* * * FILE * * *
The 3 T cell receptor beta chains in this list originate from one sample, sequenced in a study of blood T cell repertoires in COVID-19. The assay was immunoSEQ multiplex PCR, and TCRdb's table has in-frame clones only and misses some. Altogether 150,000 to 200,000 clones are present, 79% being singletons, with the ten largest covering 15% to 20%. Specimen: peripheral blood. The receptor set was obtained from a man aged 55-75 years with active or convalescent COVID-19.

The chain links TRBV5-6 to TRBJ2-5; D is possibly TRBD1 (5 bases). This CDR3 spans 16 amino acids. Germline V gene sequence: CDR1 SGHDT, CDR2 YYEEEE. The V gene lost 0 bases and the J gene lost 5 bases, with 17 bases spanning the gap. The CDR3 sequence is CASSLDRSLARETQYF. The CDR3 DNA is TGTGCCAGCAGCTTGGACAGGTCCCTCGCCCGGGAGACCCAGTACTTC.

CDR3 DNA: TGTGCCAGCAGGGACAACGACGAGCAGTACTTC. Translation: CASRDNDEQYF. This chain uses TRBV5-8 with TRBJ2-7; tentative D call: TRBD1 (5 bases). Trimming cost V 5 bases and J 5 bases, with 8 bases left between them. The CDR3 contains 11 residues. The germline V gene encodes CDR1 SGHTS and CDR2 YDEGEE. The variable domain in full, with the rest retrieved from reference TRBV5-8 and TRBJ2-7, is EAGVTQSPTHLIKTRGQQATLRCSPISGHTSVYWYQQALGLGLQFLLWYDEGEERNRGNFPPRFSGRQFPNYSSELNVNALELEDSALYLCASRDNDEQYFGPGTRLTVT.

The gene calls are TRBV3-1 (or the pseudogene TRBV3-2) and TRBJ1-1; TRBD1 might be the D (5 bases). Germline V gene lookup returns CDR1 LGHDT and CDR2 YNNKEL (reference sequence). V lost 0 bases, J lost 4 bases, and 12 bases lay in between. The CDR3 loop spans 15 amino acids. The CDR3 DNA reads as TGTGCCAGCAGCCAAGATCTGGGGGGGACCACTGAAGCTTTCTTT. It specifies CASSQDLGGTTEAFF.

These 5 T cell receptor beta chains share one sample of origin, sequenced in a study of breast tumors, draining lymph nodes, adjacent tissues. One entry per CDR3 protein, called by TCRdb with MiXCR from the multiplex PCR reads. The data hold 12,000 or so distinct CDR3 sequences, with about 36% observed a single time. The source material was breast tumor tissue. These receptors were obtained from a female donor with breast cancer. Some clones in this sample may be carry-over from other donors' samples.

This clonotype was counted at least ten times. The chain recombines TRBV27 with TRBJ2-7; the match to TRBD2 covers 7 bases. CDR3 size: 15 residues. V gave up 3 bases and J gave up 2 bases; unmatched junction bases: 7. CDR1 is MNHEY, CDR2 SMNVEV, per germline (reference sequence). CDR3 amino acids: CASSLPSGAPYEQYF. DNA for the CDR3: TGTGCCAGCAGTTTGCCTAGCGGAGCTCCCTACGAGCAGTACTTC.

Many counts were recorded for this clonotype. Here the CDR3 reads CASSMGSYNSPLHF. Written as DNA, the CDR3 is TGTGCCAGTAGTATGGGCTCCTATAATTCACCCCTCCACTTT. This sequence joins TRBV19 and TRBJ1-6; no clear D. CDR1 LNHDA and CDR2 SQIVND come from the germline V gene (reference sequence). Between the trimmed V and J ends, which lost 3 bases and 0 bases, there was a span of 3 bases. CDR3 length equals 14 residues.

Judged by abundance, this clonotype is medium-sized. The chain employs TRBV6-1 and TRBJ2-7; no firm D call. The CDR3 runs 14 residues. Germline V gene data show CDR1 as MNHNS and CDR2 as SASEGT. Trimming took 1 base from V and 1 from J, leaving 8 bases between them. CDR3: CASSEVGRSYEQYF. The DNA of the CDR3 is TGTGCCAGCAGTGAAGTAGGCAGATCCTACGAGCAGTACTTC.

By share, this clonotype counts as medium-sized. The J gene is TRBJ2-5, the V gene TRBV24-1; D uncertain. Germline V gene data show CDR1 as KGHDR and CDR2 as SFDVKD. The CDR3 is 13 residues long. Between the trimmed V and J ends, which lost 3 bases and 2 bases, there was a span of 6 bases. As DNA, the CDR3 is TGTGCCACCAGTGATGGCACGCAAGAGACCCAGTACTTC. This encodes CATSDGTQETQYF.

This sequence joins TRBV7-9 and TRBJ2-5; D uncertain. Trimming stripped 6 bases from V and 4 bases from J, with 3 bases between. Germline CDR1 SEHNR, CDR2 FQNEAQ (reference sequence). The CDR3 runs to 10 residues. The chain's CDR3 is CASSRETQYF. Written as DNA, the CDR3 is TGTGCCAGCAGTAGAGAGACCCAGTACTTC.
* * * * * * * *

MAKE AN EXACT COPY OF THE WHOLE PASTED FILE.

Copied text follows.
The 3 T cell receptor beta chains in this list originate from one sample, sequenced in a study of blood T cell repertoires in COVID-19. The assay was immunoSEQ multiplex PCR, and TCRdb's table has in-frame clones only and misses some. Altogether 150,000 to 200,000 clones are present, 79% being singletons, with the ten largest covering 15% to 20%. Specimen: peripheral blood. The receptor set was obtained from a man aged 55-75 years with active or convalescent COVID-19.

The chain links TRBV5-6 to TRBJ2-5; D is possibly TRBD1 (5 bases). This CDR3 spans 16 amino acids. Germline V gene sequence: CDR1 SGHDT, CDR2 YYEEEE. The V gene lost 0 bases and the J gene lost 5 bases, with 17 bases spanning the gap. The CDR3 sequence is CASSLDRSLARETQYF. The CDR3 DNA is TGTGCCAGCAGCTTGGACAGGTCCCTCGCCCGGGAGACCCAGTACTTC.

CDR3 DNA: TGTGCCAGCAGGGACAACGACGAGCAGTACTTC. Translation: CASRDNDEQYF. This chain uses TRBV5-8 with TRBJ2-7; tentative D call: TRBD1 (5 bases). Trimming cost V 5 bases and J 5 bases, with 8 bases left between them. The CDR3 contains 11 residues. The germline V gene encodes CDR1 SGHTS and CDR2 YDEGEE. The variable domain in full, with the rest retrieved from reference TRBV5-8 and TRBJ2-7, is EAGVTQSPTHLIKTRGQQATLRCSPISGHTSVYWYQQALGLGLQFLLWYDEGEERNRGNFPPRFSGRQFPNYSSELNVNALELEDSALYLCASRDNDEQYFGPGTRLTVT.

The gene calls are TRBV3-1 (or the pseudogene TRBV3-2) and TRBJ1-1; TRBD1 might be the D (5 bases). Germline V gene lookup returns CDR1 LGHDT and CDR2 YNNKEL (reference sequence). V lost 0 bases, J lost 4 bases, and 12 bases lay in between. The CDR3 loop spans 15 amino acids. The CDR3 DNA reads as TGTGCCAGCAGCCAAGATCTGGGGGGGACCACTGAAGCTTTCTTT. It specifies CASSQDLGGTTEAFF.

These 5 T cell receptor beta chains share one sample of origin, sequenced in a study of breast tumors, draining lymph nodes, adjacent tissues. One entry per CDR3 protein, called by TCRdb with MiXCR from the multiplex PCR reads. The data hold 12,000 or so distinct CDR3 sequences, with about 36% observed a single time. The source material was breast tumor tissue. These receptors were obtained from a female donor with breast cancer. Some clones in this sample may be carry-over from other donors' samples.

This clonotype was counted at least ten times. The chain recombines TRBV27 with TRBJ2-7; the match to TRBD2 covers 7 bases. CDR3 size: 15 residues. V gave up 3 bases and J gave up 2 bases; unmatched junction bases: 7. CDR1 is MNHEY, CDR2 SMNVEV, per germline (reference sequence). CDR3 amino acids: CASSLPSGAPYEQYF. DNA for the CDR3: TGTGCCAGCAGTTTGCCTAGCGGAGCTCCCTACGAGCAGTACTTC.

Many counts were recorded for this clonotype. Here the CDR3 reads CASSMGSYNSPLHF. Written as DNA, the CDR3 is TGTGCCAGTAGTATGGGCTCCTATAATTCACCCCTCCACTTT. This sequence joins TRBV19 and TRBJ1-6; no clear D. CDR1 LNHDA and CDR2 SQIVND come from the germline V gene (reference sequence). Between the trimmed V and J ends, which lost 3 bases and 0 bases, there was a span of 3 bases. CDR3 length equals 14 residues.

Judged by abundance, this clonotype is medium-sized. The chain employs TRBV6-1 and TRBJ2-7; no firm D call. The CDR3 runs 14 residues. Germline V gene data show CDR1 as MNHNS and CDR2 as SASEGT. Trimming took 1 base from V and 1 from J, leaving 8 bases between them. CDR3: CASSEVGRSYEQYF. The DNA of the CDR3 is TGTGCCAGCAGTGAAGTAGGCAGATCCTACGAGCAGTACTTC.

By share, this clonotype counts as medium-sized. The J gene is TRBJ2-5, the V gene TRBV24-1; D uncertain. Germline V gene data show CDR1 as KGHDR and CDR2 as SFDVKD. The CDR3 is 13 residues long. Between the trimmed V and J ends, which lost 3 bases and 2 bases, there was a span of 6 bases. As DNA, the CDR3 is TGTGCCACCAGTGATGGCACGCAAGAGACCCAGTACTTC. This encodes CATSDGTQETQYF.

This sequence joins TRBV7-9 and TRBJ2-5; D uncertain. Trimming stripped 6 bases from V and 4 bases from J, with 3 bases between. Germline CDR1 SEHNR, CDR2 FQNEAQ (reference sequence). The CDR3 runs to 10 residues. The chain's CDR3 is CASSRETQYF. Written as DNA, the CDR3 is TGTGCCAGCAGTAGAGAGACCCAGTACTTC.